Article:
Gaddafi's wife and three children 'flee Algeria'
The Guardian in Benghazi, Libya
Libyan officials are trying to locate Muammar Gaddafi's wife and three of his children who are missing from their refuge in neighbouring Algeria.
Officials confirmed the late dictator's second wife, Safia, daughter Aisha, and sons Hannibal and Muhammad had fled the upmarket coastal region of Staoueli, close to Algiers, where they had lived since escaping from Libya in 2011.
Libya's foreign minister Mohammed Abdelaziz said in Doha some of the family had moved to Oman. He said an official statement by the three countries involved - Libya, Algeria and Oman - would be issued soon.
Gaddafi's most prominent son, Saif al-Islam, remains in custody in the Libyan town of Zintan, and his brother Saadi is under house arrest in Niger.
Libya has already put Aisha and Hannibal on Interpol's red notice list, obliging member states to arrest them. Omani local daily Al-Shabiba said members of Gaddafi's family have been in Oman since October.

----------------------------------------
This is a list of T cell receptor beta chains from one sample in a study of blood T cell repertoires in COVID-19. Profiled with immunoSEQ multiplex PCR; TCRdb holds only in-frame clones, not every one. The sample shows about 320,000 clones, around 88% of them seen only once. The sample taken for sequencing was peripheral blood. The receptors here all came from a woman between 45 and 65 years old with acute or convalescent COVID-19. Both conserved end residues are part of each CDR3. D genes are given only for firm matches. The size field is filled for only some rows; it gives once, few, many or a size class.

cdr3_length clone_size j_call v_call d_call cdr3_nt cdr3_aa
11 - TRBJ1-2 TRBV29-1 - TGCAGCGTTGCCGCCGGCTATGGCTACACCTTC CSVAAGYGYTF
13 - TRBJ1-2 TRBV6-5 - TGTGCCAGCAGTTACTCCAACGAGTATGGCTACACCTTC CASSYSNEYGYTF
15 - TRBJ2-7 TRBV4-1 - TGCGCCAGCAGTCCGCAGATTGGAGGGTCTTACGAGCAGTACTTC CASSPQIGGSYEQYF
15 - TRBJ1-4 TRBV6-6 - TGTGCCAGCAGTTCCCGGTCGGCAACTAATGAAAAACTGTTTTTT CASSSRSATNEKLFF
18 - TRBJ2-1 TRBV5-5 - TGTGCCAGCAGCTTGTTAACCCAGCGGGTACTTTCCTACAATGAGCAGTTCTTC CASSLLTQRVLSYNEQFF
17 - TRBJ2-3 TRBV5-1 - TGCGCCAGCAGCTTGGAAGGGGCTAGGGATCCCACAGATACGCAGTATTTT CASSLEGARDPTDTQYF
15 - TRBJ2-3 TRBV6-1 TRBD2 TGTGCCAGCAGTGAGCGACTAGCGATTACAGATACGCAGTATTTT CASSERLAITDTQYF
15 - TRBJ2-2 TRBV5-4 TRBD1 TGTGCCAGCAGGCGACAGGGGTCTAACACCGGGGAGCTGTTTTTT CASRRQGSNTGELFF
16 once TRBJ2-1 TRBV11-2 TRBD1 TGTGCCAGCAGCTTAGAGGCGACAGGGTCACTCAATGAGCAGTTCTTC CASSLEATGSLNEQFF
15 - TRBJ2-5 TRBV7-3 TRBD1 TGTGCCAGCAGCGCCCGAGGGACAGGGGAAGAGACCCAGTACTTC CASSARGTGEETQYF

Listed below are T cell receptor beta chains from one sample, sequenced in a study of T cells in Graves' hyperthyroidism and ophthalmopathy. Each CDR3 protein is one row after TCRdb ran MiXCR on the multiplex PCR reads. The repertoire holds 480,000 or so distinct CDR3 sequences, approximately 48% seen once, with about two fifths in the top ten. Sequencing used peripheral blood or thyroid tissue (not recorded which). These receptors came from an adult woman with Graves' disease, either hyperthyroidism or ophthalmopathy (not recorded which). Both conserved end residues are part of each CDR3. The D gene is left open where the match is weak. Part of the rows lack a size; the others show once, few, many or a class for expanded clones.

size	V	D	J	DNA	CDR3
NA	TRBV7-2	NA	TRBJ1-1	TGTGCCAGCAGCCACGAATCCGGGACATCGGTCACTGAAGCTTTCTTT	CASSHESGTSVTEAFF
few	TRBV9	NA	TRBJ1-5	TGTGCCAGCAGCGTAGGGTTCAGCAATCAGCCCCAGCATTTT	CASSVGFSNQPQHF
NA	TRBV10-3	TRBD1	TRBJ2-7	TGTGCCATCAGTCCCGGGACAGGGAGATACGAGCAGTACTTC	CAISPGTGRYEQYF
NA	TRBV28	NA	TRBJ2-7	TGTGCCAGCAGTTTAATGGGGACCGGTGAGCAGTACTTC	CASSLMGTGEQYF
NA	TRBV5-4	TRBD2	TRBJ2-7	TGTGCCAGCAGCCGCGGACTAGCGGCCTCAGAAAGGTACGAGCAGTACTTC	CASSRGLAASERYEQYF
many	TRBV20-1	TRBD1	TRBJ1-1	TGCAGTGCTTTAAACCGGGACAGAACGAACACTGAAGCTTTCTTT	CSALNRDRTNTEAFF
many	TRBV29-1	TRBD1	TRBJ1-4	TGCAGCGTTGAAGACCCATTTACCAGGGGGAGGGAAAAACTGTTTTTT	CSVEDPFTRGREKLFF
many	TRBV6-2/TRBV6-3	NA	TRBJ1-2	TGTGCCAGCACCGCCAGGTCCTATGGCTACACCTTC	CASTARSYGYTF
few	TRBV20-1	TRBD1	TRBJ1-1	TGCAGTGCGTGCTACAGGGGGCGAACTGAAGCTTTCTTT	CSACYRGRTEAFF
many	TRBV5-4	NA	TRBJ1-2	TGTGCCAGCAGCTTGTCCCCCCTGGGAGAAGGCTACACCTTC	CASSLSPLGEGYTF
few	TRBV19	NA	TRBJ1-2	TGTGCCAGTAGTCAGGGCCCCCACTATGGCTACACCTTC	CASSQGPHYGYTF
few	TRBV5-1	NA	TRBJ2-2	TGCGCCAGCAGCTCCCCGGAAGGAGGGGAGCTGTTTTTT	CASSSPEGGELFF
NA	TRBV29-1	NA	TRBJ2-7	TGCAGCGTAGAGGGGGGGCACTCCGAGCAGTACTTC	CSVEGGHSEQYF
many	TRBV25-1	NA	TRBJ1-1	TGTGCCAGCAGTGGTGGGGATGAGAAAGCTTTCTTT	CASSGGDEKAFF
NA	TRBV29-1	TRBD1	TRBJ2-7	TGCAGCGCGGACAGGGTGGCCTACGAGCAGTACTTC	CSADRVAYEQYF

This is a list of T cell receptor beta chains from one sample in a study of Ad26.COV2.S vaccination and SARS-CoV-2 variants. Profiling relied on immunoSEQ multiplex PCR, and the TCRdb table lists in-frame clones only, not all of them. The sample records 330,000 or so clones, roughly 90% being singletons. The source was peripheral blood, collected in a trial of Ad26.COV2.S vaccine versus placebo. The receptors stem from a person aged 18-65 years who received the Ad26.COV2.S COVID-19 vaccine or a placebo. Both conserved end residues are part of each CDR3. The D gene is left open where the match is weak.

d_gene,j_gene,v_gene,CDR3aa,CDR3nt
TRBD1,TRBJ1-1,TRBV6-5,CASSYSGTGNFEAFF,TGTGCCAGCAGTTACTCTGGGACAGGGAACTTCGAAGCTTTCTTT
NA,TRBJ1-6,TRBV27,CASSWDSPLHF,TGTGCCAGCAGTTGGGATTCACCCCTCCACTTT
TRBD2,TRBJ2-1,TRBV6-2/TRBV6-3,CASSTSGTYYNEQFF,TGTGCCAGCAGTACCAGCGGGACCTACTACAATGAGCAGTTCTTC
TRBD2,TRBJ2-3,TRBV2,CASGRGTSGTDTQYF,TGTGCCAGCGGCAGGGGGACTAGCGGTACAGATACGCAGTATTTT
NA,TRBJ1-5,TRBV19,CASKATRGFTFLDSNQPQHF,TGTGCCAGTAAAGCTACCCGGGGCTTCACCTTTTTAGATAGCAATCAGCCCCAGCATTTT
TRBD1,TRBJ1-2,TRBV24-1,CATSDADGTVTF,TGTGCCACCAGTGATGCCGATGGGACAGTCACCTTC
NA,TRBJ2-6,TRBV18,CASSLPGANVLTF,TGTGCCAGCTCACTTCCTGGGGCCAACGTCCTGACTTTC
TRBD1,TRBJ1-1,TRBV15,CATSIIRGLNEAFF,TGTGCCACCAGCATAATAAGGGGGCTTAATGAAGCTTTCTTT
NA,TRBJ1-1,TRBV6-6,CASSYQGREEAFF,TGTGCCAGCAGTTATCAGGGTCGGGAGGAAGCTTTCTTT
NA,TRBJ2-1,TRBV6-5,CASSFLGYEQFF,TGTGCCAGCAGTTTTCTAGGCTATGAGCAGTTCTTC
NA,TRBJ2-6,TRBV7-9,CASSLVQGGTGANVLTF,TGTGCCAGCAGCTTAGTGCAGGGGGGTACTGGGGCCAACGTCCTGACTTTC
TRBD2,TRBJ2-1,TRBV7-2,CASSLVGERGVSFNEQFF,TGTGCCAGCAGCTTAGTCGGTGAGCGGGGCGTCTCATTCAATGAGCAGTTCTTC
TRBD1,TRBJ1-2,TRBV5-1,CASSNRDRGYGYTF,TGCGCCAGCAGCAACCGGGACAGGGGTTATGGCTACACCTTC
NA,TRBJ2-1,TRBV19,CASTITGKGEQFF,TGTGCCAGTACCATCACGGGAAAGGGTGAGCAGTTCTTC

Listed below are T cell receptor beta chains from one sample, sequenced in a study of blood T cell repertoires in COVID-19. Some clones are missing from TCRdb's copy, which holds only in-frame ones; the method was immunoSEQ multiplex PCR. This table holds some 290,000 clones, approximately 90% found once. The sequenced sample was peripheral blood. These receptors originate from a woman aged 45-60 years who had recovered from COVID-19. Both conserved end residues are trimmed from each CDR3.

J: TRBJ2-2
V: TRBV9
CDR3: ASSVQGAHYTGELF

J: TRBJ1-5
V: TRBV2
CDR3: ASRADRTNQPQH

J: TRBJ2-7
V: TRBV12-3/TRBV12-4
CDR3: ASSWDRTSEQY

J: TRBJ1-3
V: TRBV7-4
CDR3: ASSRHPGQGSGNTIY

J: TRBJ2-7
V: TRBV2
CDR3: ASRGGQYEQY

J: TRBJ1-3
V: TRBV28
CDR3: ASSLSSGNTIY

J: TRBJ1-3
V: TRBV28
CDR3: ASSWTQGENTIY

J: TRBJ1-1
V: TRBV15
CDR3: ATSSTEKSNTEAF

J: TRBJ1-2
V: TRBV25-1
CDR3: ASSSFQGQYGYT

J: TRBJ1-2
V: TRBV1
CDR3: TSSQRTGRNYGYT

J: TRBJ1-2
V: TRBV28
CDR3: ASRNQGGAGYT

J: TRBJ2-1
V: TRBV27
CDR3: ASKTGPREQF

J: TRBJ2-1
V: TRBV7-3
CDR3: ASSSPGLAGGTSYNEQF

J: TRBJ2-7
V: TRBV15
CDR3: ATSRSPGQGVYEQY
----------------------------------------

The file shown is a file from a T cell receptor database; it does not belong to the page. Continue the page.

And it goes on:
It cited a foreign ministry official saying that the Gulf state did not want to "show off" with an action prompted by "humanitarian" motives.
Aisha's Israeli lawyer, Nick Kaufman, would not comment on reports of their flight, but said he was representing her in efforts to get the international criminal court to investigate the killing of her father.
"I was indeed retained by Aisha Gaddafi for one discrete issue; namely, seeking the opening of an investigation at the ICC into the murder of Muammar Gaddafi," he said.
The news of their disappearance comes as Egypt and Morocco announce the arrest of several prominent Gaddafi-era figures who had fled Libya, including Gaddafi's cousin Ahmed Gaddafi al-Dam, captured in Cairo.
The three siblings fled Libya with Safia during the Arab spring revolution as rebel forces entered Tripoli in August 2011.
Aisha lost her husband and two children in the Nato bombing of Tripoli in 2011 and gave birth to a baby girl the day after arriving in Algeria.
Of the three, Libyan authorities are keenest to arrest Hannibal, former head of Libya's maritime transport authority and part of Gaddafi's inner circle.
Additional reporting by Agence France-Presse